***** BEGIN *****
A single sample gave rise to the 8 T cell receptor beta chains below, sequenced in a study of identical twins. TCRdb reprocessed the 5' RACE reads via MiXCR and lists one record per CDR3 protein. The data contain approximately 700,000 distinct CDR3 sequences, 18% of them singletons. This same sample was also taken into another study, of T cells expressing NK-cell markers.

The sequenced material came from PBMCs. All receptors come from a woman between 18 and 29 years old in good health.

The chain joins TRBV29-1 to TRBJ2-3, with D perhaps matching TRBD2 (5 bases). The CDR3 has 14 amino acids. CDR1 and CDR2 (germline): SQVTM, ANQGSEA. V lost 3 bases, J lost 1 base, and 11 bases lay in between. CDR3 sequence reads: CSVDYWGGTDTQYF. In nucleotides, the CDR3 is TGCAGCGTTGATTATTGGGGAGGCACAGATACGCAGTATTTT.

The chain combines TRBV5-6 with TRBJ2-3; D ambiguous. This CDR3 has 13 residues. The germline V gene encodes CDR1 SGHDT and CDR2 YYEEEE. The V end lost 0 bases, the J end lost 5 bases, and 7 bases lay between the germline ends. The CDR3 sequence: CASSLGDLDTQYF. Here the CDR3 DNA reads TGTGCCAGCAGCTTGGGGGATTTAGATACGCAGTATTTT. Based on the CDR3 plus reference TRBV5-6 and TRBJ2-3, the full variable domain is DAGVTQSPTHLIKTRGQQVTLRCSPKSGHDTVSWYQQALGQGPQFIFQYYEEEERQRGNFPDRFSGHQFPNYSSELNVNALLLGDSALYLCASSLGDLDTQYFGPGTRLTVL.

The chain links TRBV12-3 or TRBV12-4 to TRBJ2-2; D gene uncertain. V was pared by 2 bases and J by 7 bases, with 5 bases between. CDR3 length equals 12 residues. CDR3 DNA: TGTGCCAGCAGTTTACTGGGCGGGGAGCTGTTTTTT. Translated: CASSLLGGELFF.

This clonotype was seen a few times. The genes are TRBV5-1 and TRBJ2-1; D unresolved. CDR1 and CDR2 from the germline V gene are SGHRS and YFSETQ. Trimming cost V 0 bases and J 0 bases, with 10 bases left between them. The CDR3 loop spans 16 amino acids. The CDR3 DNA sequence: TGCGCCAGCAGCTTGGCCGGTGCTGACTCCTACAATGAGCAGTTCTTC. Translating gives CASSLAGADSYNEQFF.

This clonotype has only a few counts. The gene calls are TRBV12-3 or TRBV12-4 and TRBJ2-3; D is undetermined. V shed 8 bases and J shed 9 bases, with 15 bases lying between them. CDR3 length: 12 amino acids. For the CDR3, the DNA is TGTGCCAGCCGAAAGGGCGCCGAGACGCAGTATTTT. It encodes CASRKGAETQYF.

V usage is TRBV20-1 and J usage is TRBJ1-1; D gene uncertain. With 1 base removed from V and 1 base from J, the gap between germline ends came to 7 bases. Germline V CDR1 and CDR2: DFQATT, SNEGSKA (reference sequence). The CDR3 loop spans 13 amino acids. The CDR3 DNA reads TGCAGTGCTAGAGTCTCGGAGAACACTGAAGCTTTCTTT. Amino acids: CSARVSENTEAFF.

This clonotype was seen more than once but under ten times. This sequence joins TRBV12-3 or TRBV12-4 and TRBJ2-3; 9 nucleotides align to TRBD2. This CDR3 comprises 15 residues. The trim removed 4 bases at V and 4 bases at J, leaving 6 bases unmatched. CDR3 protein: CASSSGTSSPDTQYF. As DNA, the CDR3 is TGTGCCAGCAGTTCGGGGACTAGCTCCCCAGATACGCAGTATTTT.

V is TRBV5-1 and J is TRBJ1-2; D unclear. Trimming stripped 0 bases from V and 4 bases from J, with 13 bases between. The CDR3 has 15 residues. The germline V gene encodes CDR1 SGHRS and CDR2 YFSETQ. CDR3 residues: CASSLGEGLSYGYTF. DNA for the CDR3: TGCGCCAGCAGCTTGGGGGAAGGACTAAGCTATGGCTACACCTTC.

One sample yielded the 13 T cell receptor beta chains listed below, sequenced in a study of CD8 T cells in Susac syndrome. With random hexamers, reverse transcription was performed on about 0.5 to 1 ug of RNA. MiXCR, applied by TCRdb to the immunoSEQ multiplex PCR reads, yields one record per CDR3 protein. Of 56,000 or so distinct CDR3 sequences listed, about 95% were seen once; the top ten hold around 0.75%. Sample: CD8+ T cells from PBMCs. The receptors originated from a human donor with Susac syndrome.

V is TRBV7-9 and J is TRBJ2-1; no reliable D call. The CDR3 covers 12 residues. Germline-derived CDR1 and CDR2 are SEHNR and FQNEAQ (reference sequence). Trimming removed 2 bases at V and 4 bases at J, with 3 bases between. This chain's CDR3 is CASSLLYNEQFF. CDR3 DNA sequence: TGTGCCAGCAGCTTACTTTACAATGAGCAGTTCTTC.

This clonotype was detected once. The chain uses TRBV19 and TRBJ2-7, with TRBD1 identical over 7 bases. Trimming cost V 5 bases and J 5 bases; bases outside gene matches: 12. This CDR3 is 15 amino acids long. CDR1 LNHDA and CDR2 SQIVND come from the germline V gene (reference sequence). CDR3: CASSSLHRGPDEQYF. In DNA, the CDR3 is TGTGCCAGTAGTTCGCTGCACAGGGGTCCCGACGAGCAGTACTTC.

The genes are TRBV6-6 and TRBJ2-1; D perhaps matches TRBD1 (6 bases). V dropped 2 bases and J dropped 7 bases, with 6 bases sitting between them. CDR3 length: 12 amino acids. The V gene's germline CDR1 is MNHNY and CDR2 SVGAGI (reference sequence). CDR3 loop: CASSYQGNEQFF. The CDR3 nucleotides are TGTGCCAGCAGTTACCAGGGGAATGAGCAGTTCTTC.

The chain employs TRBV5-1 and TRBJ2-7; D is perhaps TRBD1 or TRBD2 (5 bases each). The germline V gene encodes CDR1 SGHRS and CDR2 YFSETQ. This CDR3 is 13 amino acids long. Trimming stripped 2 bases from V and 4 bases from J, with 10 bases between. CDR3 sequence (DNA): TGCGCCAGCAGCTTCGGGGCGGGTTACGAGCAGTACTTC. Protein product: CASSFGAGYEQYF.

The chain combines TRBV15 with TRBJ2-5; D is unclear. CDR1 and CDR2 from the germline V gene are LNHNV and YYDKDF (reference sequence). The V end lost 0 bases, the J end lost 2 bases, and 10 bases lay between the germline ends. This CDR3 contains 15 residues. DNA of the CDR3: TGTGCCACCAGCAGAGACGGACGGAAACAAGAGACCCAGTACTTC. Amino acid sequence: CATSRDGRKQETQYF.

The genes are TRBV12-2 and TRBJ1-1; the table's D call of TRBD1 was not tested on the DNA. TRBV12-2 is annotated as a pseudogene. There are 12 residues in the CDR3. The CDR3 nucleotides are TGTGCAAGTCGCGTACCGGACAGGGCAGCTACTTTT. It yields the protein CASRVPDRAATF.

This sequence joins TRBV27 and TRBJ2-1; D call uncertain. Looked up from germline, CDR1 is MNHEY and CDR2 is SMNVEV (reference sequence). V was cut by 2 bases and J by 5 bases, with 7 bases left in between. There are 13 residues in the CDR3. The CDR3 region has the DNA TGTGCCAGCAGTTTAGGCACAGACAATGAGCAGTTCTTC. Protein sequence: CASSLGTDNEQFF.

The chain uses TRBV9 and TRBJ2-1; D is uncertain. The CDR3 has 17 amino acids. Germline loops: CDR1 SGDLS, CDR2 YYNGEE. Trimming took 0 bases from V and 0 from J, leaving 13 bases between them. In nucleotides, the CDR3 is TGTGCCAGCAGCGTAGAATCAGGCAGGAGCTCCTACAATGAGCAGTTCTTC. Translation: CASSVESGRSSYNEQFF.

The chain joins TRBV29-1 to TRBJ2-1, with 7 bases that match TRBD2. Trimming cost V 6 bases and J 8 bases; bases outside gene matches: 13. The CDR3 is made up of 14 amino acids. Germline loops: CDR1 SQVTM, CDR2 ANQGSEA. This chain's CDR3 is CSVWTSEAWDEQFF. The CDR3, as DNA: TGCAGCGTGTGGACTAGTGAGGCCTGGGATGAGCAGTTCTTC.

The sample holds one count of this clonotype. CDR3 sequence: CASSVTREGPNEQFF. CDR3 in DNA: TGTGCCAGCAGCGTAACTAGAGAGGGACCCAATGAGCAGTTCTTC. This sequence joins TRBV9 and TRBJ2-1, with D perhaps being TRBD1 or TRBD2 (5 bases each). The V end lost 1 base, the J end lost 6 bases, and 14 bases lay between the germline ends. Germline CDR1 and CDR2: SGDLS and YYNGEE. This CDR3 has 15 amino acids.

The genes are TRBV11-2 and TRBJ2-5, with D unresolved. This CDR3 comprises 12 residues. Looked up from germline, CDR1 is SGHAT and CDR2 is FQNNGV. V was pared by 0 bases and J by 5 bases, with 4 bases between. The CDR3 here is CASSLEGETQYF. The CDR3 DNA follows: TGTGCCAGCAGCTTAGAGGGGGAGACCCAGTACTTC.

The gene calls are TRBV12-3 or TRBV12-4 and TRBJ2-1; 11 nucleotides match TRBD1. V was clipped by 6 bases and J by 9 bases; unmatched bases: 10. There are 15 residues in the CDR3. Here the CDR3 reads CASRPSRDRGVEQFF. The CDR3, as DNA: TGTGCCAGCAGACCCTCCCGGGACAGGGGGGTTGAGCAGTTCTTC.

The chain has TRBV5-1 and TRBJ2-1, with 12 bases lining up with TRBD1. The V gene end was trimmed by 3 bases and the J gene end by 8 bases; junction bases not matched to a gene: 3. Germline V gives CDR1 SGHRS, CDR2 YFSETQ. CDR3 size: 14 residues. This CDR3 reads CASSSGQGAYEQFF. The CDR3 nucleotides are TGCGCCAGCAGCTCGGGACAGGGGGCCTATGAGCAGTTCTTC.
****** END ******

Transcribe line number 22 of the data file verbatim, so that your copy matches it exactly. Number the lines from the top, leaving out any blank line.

The genes are TRBV11-2 and TRBJ2-5, with D unresolved. This CDR3 comprises 12 residues. Looked up from germline, CDR1 is SGHAT and CDR2 is FQNNGV. V was pared by 0 bases and J by 5 bases, with 4 bases between. The CDR3 here is CASSLEGETQYF. The CDR3 DNA follows: TGTGCCAGCAGCTTAGAGGGGGAGACCCAGTACTTC.